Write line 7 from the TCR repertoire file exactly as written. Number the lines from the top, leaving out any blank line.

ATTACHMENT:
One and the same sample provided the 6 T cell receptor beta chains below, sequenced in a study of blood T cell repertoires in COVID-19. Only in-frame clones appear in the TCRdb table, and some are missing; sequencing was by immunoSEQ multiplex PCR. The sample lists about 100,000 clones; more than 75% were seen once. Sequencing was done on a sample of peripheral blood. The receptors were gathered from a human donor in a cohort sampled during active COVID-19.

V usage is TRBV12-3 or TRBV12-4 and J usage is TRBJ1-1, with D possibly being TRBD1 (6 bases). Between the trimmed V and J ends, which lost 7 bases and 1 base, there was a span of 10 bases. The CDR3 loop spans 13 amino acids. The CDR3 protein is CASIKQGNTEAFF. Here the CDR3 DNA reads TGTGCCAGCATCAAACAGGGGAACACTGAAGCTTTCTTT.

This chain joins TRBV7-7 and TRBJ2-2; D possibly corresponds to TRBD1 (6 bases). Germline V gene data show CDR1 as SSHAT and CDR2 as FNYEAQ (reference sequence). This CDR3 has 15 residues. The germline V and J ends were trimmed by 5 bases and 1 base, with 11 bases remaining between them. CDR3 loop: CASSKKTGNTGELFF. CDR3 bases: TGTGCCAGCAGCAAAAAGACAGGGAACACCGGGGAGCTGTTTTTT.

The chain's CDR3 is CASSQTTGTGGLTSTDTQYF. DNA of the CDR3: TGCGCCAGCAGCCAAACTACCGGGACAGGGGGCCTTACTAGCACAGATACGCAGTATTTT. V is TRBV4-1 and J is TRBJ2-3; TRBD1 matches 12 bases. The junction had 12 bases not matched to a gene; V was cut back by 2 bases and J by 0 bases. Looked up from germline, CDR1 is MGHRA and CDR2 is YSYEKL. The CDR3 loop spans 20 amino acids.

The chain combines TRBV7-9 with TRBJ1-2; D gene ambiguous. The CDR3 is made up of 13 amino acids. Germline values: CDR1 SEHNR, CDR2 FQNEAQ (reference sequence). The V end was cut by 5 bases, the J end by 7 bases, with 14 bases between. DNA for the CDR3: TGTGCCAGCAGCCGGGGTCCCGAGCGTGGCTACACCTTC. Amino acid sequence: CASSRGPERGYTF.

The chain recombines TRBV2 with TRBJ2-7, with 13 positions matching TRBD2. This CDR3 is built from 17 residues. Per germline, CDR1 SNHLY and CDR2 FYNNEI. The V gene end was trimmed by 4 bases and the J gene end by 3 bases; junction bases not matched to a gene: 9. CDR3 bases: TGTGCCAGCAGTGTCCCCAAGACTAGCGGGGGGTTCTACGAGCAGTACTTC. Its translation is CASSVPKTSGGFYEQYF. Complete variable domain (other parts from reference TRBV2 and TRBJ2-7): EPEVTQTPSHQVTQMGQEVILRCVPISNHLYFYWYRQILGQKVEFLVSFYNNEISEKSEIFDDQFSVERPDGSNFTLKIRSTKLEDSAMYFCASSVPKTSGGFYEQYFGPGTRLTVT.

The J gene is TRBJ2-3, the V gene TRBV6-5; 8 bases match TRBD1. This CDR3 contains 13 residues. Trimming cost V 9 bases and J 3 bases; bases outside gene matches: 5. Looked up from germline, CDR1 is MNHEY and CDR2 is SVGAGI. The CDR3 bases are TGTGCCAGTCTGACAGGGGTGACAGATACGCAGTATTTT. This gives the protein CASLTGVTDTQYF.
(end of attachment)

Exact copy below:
The J gene is TRBJ2-3, the V gene TRBV6-5; 8 bases match TRBD1. This CDR3 contains 13 residues. Trimming cost V 9 bases and J 3 bases; bases outside gene matches: 5. Looked up from germline, CDR1 is MNHEY and CDR2 is SVGAGI. The CDR3 bases are TGTGCCAGTCTGACAGGGGTGACAGATACGCAGTATTTT. This gives the protein CASLTGVTDTQYF.